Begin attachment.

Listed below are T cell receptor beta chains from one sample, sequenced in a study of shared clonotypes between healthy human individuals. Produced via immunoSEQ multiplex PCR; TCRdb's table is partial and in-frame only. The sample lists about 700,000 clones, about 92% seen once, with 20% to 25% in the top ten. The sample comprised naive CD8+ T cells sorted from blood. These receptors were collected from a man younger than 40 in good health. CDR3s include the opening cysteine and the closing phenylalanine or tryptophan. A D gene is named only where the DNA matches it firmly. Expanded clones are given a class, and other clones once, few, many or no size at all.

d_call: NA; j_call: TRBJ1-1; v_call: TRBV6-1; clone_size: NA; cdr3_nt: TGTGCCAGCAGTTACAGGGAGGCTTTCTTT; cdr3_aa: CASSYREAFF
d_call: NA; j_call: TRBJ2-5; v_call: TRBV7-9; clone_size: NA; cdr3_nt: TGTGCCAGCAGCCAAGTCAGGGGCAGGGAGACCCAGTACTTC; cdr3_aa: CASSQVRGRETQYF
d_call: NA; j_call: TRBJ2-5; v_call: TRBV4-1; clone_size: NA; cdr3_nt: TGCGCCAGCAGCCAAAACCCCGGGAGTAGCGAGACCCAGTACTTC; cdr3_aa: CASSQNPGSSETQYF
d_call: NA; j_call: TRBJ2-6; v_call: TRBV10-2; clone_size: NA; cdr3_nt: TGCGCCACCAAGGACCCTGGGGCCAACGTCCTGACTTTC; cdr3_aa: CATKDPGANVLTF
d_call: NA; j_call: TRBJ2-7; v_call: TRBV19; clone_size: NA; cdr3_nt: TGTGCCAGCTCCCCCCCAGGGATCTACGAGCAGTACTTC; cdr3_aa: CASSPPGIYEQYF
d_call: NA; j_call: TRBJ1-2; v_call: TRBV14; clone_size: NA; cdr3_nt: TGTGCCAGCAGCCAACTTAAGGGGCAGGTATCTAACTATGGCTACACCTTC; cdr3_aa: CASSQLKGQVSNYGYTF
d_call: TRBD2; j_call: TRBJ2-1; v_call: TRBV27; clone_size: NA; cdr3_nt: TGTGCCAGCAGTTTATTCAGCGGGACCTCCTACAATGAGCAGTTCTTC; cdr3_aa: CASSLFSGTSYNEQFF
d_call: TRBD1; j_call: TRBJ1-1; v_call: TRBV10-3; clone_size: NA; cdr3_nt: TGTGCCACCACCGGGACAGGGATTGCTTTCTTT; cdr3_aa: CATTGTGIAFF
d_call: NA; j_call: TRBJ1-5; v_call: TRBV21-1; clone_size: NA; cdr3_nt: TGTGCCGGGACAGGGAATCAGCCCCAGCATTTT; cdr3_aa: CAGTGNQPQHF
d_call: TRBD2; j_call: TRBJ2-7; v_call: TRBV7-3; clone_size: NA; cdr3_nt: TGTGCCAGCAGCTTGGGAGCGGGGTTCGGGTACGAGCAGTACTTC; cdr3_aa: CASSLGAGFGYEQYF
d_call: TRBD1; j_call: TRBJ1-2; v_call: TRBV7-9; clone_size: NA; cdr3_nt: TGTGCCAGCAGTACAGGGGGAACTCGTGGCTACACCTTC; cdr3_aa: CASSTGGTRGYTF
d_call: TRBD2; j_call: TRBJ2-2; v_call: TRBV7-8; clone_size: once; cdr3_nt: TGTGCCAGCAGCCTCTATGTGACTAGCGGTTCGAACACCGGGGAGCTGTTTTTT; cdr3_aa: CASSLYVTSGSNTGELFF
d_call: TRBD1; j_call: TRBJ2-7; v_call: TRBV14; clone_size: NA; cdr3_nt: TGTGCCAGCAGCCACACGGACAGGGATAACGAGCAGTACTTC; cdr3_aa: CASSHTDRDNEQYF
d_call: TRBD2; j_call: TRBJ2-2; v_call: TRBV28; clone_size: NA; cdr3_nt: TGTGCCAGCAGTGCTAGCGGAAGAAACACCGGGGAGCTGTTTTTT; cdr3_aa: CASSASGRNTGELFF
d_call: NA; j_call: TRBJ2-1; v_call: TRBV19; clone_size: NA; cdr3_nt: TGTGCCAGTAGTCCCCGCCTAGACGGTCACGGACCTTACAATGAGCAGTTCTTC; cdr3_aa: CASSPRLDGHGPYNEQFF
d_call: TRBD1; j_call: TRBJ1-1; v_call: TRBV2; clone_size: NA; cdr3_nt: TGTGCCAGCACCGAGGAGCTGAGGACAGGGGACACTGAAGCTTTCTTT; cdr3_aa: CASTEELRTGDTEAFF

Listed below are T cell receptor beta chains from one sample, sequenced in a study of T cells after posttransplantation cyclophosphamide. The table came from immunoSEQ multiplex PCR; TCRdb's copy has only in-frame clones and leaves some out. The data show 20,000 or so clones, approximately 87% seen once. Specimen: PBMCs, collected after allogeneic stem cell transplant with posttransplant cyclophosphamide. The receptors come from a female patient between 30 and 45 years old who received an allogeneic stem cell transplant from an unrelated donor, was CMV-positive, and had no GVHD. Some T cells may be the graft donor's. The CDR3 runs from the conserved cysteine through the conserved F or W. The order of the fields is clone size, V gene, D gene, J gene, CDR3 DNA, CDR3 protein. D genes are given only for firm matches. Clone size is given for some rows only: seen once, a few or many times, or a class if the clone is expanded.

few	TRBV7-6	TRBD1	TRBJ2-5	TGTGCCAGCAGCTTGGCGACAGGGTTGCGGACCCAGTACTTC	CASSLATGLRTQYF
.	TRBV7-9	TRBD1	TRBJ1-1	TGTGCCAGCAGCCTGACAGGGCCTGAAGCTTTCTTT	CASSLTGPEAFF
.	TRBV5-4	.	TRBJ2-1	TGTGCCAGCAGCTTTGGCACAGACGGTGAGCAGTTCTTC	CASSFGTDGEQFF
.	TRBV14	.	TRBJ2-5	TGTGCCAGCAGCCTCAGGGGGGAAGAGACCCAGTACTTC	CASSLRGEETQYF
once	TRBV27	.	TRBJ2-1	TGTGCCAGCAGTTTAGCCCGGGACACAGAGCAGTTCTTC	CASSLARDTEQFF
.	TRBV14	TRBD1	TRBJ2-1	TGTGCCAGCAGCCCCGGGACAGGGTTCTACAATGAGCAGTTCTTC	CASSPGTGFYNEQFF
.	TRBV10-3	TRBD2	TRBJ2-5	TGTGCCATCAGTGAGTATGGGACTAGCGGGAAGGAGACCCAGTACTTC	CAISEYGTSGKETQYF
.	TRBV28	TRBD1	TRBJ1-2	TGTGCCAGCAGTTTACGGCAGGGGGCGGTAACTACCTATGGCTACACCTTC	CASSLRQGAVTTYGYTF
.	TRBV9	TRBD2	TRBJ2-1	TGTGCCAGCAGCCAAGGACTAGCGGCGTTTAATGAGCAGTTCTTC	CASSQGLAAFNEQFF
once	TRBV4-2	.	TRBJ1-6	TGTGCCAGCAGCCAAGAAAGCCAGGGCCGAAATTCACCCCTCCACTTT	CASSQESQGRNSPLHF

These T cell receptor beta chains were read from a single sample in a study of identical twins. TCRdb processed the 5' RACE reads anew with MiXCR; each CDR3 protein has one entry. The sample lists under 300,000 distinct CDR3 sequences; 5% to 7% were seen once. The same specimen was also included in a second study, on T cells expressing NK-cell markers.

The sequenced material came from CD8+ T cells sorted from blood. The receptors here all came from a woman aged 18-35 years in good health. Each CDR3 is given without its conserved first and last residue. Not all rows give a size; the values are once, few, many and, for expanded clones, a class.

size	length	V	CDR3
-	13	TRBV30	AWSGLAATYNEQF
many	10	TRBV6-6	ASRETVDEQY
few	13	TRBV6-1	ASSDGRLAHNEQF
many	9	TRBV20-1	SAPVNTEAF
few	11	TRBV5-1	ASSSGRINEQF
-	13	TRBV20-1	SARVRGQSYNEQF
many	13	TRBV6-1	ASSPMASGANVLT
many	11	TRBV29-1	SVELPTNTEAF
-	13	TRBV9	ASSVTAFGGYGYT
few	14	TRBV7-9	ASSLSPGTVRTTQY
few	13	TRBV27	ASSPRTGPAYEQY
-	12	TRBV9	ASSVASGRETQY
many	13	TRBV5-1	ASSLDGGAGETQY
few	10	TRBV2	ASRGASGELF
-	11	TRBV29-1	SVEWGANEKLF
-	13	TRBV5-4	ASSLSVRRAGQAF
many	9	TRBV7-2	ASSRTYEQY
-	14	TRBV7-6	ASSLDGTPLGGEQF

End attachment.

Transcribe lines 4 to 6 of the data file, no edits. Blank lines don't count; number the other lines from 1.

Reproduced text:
d_call: NA; j_call: TRBJ2-5; v_call: TRBV4-1; clone_size: NA; cdr3_nt: TGCGCCAGCAGCCAAAACCCCGGGAGTAGCGAGACCCAGTACTTC; cdr3_aa: CASSQNPGSSETQYF
d_call: NA; j_call: TRBJ2-6; v_call: TRBV10-2; clone_size: NA; cdr3_nt: TGCGCCACCAAGGACCCTGGGGCCAACGTCCTGACTTTC; cdr3_aa: CATKDPGANVLTF
d_call: NA; j_call: TRBJ2-7; v_call: TRBV19; clone_size: NA; cdr3_nt: TGTGCCAGCTCCCCCCCAGGGATCTACGAGCAGTACTTC; cdr3_aa: CASSPPGIYEQYF